Here’s another extraordinary bill that passed this last legislative session that you haven’t heard about: House Bill 167 stops cities and labor unions from negotiating contracts in secret. The bill passed the House and Senate unanimously and was signed by Gov. Butch Otter.
When the open meeting law was passed in 1974, it included a provision allowing closed meetings, called executive sessions, for a number of purposes including real estate purchases, discussions about lawsuits and to review records exempt from public disclosure.
The author of the open meeting law, then-Rep. Gary Ingram, told me a few years ago that inclusion of closed-door labor negotiations was intended to secure passage of the bill; without it, the measure might have failed and all government boards would be allowed to continue to meet in secret whenever and wherever. Ingram always had misgivings about the secret collective bargaining provision, however it has endured now more than 40 years.
But nothing good grows under the cover of darkness. Closed negotiations for labor contracts means the public has no way to know what was being negotiated away. Taxpayers would never be able to weigh in when salary schedules, health care benefits and vacation and sick leave were up for grabs. City and school district patrons were shut out of a process that decided the fate of large swaths of government expenditures.
On the flip side, labor unions complained that they were mistreated behind closed doors, that frank discussions turned into hostile and confrontational bullying sessions by people in official, powerful positions.
In 2011, lawmakers voted to require open meetings for school boards in their labor negotiations, but the Legislature still allowed cities to meet with police and fire unions privately. Furthermore some school boards continued to close meetings anyway by delegating the labor negotiation process to an appointed committee not covered by the new open meeting requirements.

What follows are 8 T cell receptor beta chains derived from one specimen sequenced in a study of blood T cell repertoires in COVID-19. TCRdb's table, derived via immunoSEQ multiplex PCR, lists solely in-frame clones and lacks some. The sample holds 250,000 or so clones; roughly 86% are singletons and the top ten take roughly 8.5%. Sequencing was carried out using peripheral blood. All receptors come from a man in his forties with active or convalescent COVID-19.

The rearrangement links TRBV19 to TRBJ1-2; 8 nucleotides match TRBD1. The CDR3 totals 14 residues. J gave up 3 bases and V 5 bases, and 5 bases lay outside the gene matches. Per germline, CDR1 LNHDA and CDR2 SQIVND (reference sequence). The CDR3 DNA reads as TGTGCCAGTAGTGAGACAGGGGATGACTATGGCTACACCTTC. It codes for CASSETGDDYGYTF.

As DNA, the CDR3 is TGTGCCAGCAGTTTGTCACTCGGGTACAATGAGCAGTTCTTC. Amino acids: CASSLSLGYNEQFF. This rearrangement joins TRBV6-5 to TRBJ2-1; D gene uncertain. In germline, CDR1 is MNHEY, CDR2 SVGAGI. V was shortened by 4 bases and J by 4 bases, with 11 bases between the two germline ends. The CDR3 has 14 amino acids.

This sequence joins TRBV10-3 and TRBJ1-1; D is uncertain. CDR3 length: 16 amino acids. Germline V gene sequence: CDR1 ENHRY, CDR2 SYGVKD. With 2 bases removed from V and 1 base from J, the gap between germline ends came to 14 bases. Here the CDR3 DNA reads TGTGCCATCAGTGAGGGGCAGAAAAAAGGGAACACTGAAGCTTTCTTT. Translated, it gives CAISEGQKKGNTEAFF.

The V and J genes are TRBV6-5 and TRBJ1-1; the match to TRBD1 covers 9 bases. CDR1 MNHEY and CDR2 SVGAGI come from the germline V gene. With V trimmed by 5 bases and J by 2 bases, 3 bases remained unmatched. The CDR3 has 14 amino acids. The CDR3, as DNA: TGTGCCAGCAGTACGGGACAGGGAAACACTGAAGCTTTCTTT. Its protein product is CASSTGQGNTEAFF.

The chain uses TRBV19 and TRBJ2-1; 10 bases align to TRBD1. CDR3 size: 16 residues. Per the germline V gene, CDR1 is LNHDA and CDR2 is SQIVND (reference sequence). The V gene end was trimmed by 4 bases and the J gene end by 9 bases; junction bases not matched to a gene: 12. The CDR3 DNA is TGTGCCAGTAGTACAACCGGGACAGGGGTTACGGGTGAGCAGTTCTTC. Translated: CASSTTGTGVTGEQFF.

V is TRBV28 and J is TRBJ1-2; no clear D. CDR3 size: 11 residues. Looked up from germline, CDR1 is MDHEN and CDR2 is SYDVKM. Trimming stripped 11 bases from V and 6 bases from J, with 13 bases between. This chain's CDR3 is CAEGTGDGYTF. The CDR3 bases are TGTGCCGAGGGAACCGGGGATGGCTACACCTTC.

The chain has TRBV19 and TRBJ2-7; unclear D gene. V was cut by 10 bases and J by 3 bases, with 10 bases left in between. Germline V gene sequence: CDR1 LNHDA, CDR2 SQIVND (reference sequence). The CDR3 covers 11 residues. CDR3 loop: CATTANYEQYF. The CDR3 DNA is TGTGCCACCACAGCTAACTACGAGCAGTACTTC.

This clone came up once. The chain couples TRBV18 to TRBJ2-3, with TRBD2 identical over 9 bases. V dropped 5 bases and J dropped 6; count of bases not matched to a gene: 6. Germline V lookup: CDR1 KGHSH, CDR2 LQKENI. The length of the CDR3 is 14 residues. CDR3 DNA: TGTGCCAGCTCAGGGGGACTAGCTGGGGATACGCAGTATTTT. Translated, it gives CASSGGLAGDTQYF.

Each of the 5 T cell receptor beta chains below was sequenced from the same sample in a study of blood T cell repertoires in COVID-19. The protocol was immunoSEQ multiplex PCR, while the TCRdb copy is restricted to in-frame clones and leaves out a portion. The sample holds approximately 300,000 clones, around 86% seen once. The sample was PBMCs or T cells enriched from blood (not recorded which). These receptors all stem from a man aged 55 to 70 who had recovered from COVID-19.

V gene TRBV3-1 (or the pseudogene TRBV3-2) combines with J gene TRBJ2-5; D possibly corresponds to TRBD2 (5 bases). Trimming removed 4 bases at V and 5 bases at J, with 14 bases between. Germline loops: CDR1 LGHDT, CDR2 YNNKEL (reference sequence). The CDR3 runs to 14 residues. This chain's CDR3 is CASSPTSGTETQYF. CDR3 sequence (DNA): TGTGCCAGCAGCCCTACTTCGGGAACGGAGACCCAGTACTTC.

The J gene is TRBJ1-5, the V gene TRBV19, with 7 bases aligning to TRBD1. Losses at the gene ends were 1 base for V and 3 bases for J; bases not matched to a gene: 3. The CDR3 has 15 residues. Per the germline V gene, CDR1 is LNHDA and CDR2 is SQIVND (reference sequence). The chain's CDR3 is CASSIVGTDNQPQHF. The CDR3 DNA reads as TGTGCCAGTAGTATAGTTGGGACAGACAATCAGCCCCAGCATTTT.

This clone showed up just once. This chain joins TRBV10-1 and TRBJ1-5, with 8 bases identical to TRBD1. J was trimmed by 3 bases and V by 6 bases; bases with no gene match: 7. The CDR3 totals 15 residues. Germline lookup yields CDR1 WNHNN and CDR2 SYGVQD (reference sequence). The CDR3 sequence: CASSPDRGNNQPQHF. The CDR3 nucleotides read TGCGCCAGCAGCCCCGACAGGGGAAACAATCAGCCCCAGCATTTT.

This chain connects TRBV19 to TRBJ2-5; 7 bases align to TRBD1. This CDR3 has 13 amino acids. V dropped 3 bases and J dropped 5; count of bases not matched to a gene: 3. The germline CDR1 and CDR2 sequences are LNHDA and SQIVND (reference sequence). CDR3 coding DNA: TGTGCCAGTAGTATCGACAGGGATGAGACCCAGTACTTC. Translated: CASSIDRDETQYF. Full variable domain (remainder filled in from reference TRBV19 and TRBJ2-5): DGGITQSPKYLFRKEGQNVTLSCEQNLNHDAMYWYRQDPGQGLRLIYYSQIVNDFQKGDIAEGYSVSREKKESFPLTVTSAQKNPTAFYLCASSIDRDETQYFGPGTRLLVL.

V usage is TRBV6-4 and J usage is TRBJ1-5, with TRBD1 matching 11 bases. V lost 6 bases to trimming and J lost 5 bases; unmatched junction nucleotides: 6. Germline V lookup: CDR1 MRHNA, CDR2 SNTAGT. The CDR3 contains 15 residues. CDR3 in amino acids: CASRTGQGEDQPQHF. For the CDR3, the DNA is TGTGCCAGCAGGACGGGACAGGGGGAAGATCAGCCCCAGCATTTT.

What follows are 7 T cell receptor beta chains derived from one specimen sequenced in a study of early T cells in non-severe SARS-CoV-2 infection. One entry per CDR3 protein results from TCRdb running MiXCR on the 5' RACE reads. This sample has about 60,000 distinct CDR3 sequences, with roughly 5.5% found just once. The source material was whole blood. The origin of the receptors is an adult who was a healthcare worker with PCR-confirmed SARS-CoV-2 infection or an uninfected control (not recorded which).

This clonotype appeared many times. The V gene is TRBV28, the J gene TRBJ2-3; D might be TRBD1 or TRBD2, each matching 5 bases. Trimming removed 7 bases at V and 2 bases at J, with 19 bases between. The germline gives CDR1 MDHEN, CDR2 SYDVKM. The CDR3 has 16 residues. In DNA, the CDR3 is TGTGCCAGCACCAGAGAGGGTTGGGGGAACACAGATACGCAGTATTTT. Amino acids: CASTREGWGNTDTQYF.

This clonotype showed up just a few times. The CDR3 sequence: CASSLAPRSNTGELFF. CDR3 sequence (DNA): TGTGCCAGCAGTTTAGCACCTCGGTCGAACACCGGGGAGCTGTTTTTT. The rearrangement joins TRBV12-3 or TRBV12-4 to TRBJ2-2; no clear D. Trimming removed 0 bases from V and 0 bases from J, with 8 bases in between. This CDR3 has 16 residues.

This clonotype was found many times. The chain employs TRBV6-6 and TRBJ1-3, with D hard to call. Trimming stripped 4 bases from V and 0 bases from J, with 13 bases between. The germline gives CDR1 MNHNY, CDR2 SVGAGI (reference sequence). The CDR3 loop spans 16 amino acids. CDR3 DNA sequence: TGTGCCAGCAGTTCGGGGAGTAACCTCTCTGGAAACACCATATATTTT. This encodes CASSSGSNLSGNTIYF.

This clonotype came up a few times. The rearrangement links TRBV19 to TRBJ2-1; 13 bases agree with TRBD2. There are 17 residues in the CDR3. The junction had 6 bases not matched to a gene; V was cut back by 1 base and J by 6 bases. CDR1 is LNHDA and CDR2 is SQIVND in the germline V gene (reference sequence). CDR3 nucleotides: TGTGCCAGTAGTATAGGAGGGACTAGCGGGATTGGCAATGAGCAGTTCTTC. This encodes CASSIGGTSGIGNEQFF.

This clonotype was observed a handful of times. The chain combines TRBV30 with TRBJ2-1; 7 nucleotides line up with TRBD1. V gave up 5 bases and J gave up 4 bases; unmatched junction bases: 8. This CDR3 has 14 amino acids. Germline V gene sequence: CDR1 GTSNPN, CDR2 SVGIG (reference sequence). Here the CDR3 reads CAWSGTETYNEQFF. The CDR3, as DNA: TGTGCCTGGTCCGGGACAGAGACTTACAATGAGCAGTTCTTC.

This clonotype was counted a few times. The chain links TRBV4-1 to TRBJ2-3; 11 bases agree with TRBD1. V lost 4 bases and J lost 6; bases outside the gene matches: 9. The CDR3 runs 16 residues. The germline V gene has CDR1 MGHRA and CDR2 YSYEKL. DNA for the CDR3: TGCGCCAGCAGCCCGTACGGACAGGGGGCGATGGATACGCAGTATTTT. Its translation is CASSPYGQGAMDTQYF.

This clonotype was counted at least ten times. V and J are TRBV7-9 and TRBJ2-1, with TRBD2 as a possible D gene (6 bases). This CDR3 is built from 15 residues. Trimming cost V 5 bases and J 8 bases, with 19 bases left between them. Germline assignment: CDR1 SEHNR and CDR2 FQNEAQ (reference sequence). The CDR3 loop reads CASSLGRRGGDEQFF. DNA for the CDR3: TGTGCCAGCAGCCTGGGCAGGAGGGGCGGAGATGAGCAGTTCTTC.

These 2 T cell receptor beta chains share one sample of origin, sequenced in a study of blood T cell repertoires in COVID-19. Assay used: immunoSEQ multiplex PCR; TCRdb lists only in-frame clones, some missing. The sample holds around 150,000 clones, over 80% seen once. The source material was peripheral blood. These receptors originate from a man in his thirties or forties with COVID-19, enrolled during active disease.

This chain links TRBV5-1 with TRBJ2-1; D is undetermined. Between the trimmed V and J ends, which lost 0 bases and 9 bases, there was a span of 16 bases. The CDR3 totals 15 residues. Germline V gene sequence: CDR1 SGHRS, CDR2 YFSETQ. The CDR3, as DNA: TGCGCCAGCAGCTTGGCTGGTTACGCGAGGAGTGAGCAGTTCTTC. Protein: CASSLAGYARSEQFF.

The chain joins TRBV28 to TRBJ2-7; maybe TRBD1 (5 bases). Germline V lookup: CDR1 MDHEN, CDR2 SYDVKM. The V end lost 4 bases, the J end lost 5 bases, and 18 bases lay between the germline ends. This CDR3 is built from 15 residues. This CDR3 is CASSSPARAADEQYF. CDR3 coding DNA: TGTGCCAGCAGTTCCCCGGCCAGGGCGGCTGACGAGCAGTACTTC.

House Bill 167 solves several of those problems. First, it applies the open meeting requirements to all governing bodies—school boards, cities, counties, fire districts and anyone else that might be engaged in a labor negotiation. Second, it says the open meetings apply not only to the governing board but also to the governing board’s “designated representatives.”
Government officials can still meet privately to consider a labor union’s contract offer or formulate a counteroffer. But those documents are subject to public disclosure. Additionally, a governing board can duck behind closed doors whenever there’s a need to discuss a specific employee, “when the information has a direct bearing on the issues being negotiated and a reasonable person would conclude that the release of that information would violate that employee's right to privacy.”
Labor union reps worked with me and state lawmakers to carve out this compromise. Both local government officials and union officials said, independently of one another, that they felt the closed sessions were more harmful than helpful. Opening labor negotiations to the public, thus increasing transparency—for the positive—would improve the demeanor of the discussion.
In particular, my friend Rob Shoplock of the Professional Firefighters of Idaho, did an outstanding job trying to create a compromise that we hope will work for both taxpayers and government employees. The bill’s sponsor, Rep. Steve Harris, R-Meridian, championed the proposal as one that was plainly “a good government bill.”
It’s more than that. According to a 2013 Goldwater Institute report, most states require some level of secrecy for labor negotiations. Only Florida and Tennessee require open meetings for most collective bargaining sessions. But Florida blocks labor negotiation working papers from public disclosure, while Idaho’s law demands the opposite. Tennessee’s statute allows closed meetings for “strategy sessions,” while Idaho’s law is more specific.
In short, Idaho lawmakers may have passed the most transparent collective bargaining law in the country, and that’s outstanding. Idaho’s new law takes effect July 1.